Here are some new patterns to stitch that are versatile. They can be stitched over one thread on 28 count linen and made into jewelry, or on 14 count and mounted on tins, featured on a wooden box, on clothing or made into an ornament.
I used 28 count linen from Wichelt for the fabrics, and made cording out of one of the DMC colors I used in the stitched piece to frame it.
This week I got my hands on a new product from DMC, stitchable wire mesh. One side is gold and the other is silver. I used one strand of DMC floss and stitched over only one mesh so I could make bracelets. When I make larger jewelry my family accuses me of making Mr. T starter kits, so I kept it small so as not to weigh them down too much. The bezels and bracelets I found at Fire Mountain Gems.
Option 1. Throw away scraps of cross stitch fabric and perforated paper. Option 2. Save all scraps and think of a way to justify hoarding. I chose option two and made a booklet of twenty small designs, which can be used to create magnets, wine charms, jewelry, ornaments, cards, tags and more. The booklet will be available the first week of April. However, you can get it now if you buy it from one of the stores listed on the home page of www.fronyritterdesigns.com. How did they get early copies? They came to visit Frony Ritter Designs at the Nashville Needlework market last weekend, said hello, and picked them up there.
I decided to make something with my tangled ball of threads and my two inch square of green fabric I couldn’t throw out that kept haunting the bottom of my cross stitch bag. I stitched one of the shamrocks from the Trinity Prayer Chart on 28 count Morning Dew, one strand over one square. I used 002 Kreinik gold cording and DMC floss. Then I found a square black bezel from My Jewelry Shoppe. Now my cross stitch bag is slightly lighter and neater and I’m ready for St. Patrick’s Day.
Time to begin your fall stitching. Batty About You chart is now available. As in all but two of my charts, instructions include both stitching and using a combination of stitching and beading.
I couldn’t squeeze in the history of bats and Halloween on the chart so I can tell you now. The ancient Celtic people used to make huge bonfires to ward off evil spirits at what we now call Halloween, and they called Samhain. It was the end of their year and a time the boundary between the material and spiritual world was thinnest and spirits and other wispy, scary things would come around. But bats also came around, to eat the bugs that were attracted to the light of the fire. That is the reason I made the Celtic knot a fiery color, to attract the bats.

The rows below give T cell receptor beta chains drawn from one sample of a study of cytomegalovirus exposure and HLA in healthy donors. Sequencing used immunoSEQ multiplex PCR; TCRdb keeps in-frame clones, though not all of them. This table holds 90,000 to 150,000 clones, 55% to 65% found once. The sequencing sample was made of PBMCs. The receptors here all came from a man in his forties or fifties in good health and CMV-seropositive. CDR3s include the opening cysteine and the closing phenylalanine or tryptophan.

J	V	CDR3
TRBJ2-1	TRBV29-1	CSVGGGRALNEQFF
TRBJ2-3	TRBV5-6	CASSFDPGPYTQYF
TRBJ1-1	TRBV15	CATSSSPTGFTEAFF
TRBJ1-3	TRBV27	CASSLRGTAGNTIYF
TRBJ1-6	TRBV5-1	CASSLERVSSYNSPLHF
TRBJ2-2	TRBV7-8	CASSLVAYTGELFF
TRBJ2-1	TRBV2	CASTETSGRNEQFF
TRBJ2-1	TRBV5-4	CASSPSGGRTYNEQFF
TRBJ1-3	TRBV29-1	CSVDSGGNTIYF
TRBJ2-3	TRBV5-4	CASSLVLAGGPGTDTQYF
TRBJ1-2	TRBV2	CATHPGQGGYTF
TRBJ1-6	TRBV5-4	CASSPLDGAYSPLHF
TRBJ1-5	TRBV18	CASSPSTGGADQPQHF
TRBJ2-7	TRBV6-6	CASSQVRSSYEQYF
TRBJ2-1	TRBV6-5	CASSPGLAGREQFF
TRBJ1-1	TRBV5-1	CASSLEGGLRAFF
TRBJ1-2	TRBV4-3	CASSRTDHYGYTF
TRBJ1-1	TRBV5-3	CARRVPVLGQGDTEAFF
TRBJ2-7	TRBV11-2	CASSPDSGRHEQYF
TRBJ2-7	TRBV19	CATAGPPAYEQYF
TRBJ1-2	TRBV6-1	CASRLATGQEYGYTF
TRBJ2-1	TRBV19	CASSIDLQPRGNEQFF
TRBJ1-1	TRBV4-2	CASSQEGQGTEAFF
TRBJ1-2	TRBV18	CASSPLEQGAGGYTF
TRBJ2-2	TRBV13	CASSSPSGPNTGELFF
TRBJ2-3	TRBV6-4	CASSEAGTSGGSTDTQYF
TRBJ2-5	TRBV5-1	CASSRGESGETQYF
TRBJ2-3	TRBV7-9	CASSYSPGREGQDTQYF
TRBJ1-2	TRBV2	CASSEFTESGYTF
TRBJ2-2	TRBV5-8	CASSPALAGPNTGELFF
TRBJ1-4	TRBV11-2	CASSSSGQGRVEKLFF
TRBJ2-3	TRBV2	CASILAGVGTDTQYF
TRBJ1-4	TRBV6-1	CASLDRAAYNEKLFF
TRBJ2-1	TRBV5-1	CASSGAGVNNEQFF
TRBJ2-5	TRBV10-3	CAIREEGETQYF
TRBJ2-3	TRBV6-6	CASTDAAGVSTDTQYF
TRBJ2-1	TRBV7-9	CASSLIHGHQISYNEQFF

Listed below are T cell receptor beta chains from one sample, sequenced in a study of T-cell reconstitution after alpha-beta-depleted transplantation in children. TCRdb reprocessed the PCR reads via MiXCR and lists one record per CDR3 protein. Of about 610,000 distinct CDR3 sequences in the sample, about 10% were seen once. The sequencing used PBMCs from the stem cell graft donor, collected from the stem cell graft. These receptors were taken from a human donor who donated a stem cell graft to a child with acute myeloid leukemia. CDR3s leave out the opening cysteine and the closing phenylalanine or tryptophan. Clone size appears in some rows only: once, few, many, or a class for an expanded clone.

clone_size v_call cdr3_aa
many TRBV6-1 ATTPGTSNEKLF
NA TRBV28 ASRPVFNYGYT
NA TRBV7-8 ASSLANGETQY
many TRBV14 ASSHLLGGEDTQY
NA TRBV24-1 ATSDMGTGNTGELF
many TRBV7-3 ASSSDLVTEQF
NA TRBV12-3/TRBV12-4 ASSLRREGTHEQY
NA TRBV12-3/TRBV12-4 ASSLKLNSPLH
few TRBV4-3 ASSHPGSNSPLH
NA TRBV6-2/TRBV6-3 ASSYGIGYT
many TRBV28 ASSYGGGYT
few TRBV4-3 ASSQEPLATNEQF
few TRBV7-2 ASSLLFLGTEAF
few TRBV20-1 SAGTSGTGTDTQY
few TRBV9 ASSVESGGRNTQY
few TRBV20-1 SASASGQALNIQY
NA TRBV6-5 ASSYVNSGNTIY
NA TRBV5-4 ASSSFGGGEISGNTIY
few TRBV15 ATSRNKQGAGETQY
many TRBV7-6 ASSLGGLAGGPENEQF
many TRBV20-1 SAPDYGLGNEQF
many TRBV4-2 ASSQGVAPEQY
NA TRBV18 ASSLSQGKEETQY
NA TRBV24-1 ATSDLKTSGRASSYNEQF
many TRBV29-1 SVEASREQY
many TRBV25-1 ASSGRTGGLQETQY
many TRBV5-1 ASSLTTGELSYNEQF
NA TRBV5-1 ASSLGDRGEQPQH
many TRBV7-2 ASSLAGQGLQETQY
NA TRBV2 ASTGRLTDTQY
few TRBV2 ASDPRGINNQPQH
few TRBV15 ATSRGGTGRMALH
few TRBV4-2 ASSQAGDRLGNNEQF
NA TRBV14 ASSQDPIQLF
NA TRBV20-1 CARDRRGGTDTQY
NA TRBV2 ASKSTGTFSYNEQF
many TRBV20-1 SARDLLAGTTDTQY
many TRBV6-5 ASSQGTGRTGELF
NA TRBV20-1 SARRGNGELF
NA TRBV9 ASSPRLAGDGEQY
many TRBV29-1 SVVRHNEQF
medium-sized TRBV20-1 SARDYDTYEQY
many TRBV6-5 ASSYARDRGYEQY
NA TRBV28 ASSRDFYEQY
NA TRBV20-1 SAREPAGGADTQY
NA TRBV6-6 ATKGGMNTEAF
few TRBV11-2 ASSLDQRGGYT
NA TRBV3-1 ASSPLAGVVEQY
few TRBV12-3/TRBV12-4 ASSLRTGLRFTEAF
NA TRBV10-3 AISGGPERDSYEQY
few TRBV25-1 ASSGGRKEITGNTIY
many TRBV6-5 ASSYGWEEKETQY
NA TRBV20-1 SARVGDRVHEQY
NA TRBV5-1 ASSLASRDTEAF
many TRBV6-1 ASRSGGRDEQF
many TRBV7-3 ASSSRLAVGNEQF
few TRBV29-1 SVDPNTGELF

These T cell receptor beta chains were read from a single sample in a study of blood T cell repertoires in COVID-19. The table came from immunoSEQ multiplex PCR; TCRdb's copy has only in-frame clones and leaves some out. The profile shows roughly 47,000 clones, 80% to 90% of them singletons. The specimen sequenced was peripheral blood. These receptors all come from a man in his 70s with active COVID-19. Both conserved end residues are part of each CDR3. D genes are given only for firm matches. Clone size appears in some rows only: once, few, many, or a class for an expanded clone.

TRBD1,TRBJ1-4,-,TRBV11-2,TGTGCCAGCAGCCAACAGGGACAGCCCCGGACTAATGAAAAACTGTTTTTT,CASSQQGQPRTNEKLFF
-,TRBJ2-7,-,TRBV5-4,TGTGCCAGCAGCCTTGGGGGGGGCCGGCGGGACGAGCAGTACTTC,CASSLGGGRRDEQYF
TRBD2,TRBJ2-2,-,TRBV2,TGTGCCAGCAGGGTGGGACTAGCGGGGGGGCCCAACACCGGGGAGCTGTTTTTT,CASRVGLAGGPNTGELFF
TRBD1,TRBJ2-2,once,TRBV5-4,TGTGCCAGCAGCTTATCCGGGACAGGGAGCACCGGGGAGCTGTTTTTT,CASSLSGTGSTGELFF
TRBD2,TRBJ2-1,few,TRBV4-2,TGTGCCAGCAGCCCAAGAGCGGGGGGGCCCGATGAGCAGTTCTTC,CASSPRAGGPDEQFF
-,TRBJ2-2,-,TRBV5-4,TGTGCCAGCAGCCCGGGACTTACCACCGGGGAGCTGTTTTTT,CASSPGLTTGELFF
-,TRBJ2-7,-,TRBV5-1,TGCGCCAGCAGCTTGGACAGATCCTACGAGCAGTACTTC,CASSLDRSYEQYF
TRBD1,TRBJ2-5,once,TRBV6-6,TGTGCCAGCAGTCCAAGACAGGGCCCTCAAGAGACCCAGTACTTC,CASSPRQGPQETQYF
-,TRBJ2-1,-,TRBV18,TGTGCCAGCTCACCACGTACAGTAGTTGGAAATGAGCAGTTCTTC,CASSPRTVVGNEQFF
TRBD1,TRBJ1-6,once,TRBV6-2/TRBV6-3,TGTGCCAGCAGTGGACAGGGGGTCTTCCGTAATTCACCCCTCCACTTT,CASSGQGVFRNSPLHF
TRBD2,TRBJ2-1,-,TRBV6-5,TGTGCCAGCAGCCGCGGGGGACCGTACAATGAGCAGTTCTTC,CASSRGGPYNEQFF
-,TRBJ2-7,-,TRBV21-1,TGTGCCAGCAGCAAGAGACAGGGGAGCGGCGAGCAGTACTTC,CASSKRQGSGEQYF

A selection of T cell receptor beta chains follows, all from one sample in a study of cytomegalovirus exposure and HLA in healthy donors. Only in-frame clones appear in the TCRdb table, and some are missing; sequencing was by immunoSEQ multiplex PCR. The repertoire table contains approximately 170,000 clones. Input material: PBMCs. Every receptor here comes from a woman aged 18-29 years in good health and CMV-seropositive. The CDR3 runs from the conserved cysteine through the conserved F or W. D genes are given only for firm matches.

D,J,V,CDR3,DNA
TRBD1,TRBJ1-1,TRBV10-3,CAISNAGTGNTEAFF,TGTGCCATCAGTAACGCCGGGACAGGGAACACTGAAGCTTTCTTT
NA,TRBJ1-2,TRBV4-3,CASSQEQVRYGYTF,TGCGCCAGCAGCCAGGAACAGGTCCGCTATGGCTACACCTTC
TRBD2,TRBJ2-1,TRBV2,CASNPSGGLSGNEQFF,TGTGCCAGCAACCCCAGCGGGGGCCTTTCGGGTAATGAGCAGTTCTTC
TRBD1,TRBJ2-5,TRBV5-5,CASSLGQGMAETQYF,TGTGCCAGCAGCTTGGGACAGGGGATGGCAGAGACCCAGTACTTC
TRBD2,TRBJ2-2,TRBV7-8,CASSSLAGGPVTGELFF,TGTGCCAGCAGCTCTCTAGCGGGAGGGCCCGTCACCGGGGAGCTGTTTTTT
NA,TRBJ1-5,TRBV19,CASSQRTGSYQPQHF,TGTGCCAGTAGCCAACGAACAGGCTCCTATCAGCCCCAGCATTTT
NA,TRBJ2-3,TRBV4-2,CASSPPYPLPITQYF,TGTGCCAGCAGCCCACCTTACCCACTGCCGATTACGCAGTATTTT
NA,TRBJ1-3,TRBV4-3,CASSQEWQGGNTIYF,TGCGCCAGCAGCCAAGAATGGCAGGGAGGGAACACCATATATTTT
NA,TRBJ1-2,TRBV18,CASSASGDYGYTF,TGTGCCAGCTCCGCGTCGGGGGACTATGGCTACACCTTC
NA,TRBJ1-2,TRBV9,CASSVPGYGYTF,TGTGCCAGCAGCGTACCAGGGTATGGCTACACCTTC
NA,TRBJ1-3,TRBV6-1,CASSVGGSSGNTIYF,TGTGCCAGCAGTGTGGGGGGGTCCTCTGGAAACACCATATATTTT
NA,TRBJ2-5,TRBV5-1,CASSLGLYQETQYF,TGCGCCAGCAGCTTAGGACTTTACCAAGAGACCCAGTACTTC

The saying I used was a childhood phrase of endearment I remember hearing a lot, although I had to shorten it, because “you’re driving me batty” was too long. Feel free to change the words, or even leave them off.
Have you ever lamented the fact that you put so many hours into creating beautiful cross stitches and can only put them out for a holiday season and just a few people can see and appreciate your work? If you turn your work into jewelry then you can share your cross stitch masterpieces everywhere you go.
Here is what I used to make the purple necklace:
Fabric-Peoria Purple 30 ct. Linen from Weeks Dye Works
(I got this from The Finishing Touch in Louisville) 1 over 1
Metal frame from Spellbinders, Media Mixage MB2-0055
Beads are from my ancient bead box which include beads collected over my entire life. The lavender stones are amethyst.
To make the pink necklace:
Fabric-28 ct. Pink linen, 1 over 1
I changed the mauve colors to lighten them 814 to 3685, 3685 to 3687, 3687 to 3688
Chain-The Metal Gallery
Metal frame-Spellbinders Media Mixage, MB1-002
Lock, little key-Explorer by Traditions
Bigger keys-my charm box of things I have collected from various places.
I used two strands of DMC 814 to make cording that I lined the metal piece with as well as made a bow with it.
Think of wearing counted cross stitch as a public service. You can give others eye candy and promote the wonderful, relaxing and fun art of cross stitch at the same time.